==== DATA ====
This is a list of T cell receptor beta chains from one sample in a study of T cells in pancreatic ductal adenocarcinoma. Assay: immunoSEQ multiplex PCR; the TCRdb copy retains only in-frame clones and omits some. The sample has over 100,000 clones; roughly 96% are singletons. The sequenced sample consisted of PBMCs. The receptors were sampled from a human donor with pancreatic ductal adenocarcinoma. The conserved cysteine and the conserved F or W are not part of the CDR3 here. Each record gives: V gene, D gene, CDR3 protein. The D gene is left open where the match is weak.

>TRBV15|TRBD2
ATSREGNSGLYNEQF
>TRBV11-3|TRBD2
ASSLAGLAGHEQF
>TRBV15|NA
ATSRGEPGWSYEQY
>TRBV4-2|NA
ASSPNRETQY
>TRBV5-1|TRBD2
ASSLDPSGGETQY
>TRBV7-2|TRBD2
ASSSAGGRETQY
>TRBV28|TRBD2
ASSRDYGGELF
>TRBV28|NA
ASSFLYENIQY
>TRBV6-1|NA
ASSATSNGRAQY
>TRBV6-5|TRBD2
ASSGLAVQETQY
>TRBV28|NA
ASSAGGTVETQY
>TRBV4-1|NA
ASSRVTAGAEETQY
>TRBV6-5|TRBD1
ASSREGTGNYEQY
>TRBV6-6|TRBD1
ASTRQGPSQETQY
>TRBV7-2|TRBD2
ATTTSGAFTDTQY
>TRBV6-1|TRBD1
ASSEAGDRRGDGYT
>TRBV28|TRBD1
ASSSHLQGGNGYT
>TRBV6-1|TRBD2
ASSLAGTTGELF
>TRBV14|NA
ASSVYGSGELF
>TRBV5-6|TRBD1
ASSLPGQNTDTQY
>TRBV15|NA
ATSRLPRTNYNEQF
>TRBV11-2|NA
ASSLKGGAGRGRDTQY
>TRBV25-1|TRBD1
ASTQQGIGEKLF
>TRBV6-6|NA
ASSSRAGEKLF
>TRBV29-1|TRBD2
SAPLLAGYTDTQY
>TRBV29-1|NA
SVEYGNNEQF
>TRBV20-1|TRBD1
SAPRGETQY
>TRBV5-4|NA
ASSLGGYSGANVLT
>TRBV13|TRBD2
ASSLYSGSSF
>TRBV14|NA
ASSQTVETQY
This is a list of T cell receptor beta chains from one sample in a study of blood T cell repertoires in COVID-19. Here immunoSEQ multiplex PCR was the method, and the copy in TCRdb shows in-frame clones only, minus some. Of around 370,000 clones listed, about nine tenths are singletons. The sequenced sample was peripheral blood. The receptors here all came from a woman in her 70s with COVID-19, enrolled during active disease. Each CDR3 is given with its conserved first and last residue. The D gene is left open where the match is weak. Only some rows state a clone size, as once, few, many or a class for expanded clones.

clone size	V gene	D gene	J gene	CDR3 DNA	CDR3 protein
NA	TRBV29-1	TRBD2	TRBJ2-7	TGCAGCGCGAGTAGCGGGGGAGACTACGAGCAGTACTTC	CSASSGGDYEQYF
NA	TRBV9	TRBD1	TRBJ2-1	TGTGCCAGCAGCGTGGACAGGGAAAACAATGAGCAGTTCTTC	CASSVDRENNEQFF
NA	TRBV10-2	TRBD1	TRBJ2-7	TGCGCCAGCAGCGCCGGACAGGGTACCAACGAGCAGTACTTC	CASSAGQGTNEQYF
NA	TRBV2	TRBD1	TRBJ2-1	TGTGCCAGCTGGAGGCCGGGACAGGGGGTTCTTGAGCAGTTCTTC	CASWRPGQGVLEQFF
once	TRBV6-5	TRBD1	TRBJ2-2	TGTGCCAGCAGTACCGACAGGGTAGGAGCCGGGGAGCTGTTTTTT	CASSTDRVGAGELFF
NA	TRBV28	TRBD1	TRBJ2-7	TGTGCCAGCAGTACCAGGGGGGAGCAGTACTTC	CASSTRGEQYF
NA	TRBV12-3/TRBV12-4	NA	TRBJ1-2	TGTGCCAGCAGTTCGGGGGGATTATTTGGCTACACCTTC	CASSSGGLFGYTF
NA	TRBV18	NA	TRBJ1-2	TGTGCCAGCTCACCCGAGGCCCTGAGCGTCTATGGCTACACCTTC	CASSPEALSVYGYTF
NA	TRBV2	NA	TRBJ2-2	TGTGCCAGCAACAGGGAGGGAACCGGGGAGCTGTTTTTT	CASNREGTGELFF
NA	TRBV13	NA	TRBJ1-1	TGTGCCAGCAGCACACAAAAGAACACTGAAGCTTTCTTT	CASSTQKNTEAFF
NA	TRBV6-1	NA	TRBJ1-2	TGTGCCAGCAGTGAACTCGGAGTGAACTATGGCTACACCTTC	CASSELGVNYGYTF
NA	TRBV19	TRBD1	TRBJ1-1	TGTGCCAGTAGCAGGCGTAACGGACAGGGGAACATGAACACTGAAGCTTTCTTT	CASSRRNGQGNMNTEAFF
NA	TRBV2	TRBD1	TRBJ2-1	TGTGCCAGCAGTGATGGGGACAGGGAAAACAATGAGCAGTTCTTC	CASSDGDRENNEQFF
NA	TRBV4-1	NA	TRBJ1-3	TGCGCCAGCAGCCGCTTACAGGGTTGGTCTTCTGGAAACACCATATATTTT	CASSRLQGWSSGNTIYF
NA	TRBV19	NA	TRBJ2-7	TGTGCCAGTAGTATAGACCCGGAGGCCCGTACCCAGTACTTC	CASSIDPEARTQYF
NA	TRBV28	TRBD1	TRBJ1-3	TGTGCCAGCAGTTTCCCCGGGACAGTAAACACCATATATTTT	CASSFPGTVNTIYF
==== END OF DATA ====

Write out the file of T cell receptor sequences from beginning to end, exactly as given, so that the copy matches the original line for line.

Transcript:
This is a list of T cell receptor beta chains from one sample in a study of T cells in pancreatic ductal adenocarcinoma. Assay: immunoSEQ multiplex PCR; the TCRdb copy retains only in-frame clones and omits some. The sample has over 100,000 clones; roughly 96% are singletons. The sequenced sample consisted of PBMCs. The receptors were sampled from a human donor with pancreatic ductal adenocarcinoma. The conserved cysteine and the conserved F or W are not part of the CDR3 here. Each record gives: V gene, D gene, CDR3 protein. The D gene is left open where the match is weak.

>TRBV15|TRBD2
ATSREGNSGLYNEQF
>TRBV11-3|TRBD2
ASSLAGLAGHEQF
>TRBV15|NA
ATSRGEPGWSYEQY
>TRBV4-2|NA
ASSPNRETQY
>TRBV5-1|TRBD2
ASSLDPSGGETQY
>TRBV7-2|TRBD2
ASSSAGGRETQY
>TRBV28|TRBD2
ASSRDYGGELF
>TRBV28|NA
ASSFLYENIQY
>TRBV6-1|NA
ASSATSNGRAQY
>TRBV6-5|TRBD2
ASSGLAVQETQY
>TRBV28|NA
ASSAGGTVETQY
>TRBV4-1|NA
ASSRVTAGAEETQY
>TRBV6-5|TRBD1
ASSREGTGNYEQY
>TRBV6-6|TRBD1
ASTRQGPSQETQY
>TRBV7-2|TRBD2
ATTTSGAFTDTQY
>TRBV6-1|TRBD1
ASSEAGDRRGDGYT
>TRBV28|TRBD1
ASSSHLQGGNGYT
>TRBV6-1|TRBD2
ASSLAGTTGELF
>TRBV14|NA
ASSVYGSGELF
>TRBV5-6|TRBD1
ASSLPGQNTDTQY
>TRBV15|NA
ATSRLPRTNYNEQF
>TRBV11-2|NA
ASSLKGGAGRGRDTQY
>TRBV25-1|TRBD1
ASTQQGIGEKLF
>TRBV6-6|NA
ASSSRAGEKLF
>TRBV29-1|TRBD2
SAPLLAGYTDTQY
>TRBV29-1|NA
SVEYGNNEQF
>TRBV20-1|TRBD1
SAPRGETQY
>TRBV5-4|NA
ASSLGGYSGANVLT
>TRBV13|TRBD2
ASSLYSGSSF
>TRBV14|NA
ASSQTVETQY
This is a list of T cell receptor beta chains from one sample in a study of blood T cell repertoires in COVID-19. Here immunoSEQ multiplex PCR was the method, and the copy in TCRdb shows in-frame clones only, minus some. Of around 370,000 clones listed, about nine tenths are singletons. The sequenced sample was peripheral blood. The receptors here all came from a woman in her 70s with COVID-19, enrolled during active disease. Each CDR3 is given with its conserved first and last residue. The D gene is left open where the match is weak. Only some rows state a clone size, as once, few, many or a class for expanded clones.

clone size	V gene	D gene	J gene	CDR3 DNA	CDR3 protein
NA	TRBV29-1	TRBD2	TRBJ2-7	TGCAGCGCGAGTAGCGGGGGAGACTACGAGCAGTACTTC	CSASSGGDYEQYF
NA	TRBV9	TRBD1	TRBJ2-1	TGTGCCAGCAGCGTGGACAGGGAAAACAATGAGCAGTTCTTC	CASSVDRENNEQFF
NA	TRBV10-2	TRBD1	TRBJ2-7	TGCGCCAGCAGCGCCGGACAGGGTACCAACGAGCAGTACTTC	CASSAGQGTNEQYF
NA	TRBV2	TRBD1	TRBJ2-1	TGTGCCAGCTGGAGGCCGGGACAGGGGGTTCTTGAGCAGTTCTTC	CASWRPGQGVLEQFF
once	TRBV6-5	TRBD1	TRBJ2-2	TGTGCCAGCAGTACCGACAGGGTAGGAGCCGGGGAGCTGTTTTTT	CASSTDRVGAGELFF
NA	TRBV28	TRBD1	TRBJ2-7	TGTGCCAGCAGTACCAGGGGGGAGCAGTACTTC	CASSTRGEQYF
NA	TRBV12-3/TRBV12-4	NA	TRBJ1-2	TGTGCCAGCAGTTCGGGGGGATTATTTGGCTACACCTTC	CASSSGGLFGYTF
NA	TRBV18	NA	TRBJ1-2	TGTGCCAGCTCACCCGAGGCCCTGAGCGTCTATGGCTACACCTTC	CASSPEALSVYGYTF
NA	TRBV2	NA	TRBJ2-2	TGTGCCAGCAACAGGGAGGGAACCGGGGAGCTGTTTTTT	CASNREGTGELFF
NA	TRBV13	NA	TRBJ1-1	TGTGCCAGCAGCACACAAAAGAACACTGAAGCTTTCTTT	CASSTQKNTEAFF
NA	TRBV6-1	NA	TRBJ1-2	TGTGCCAGCAGTGAACTCGGAGTGAACTATGGCTACACCTTC	CASSELGVNYGYTF
NA	TRBV19	TRBD1	TRBJ1-1	TGTGCCAGTAGCAGGCGTAACGGACAGGGGAACATGAACACTGAAGCTTTCTTT	CASSRRNGQGNMNTEAFF
NA	TRBV2	TRBD1	TRBJ2-1	TGTGCCAGCAGTGATGGGGACAGGGAAAACAATGAGCAGTTCTTC	CASSDGDRENNEQFF
NA	TRBV4-1	NA	TRBJ1-3	TGCGCCAGCAGCCGCTTACAGGGTTGGTCTTCTGGAAACACCATATATTTT	CASSRLQGWSSGNTIYF
NA	TRBV19	NA	TRBJ2-7	TGTGCCAGTAGTATAGACCCGGAGGCCCGTACCCAGTACTTC	CASSIDPEARTQYF
NA	TRBV28	TRBD1	TRBJ1-3	TGTGCCAGCAGTTTCCCCGGGACAGTAAACACCATATATTTT	CASSFPGTVNTIYF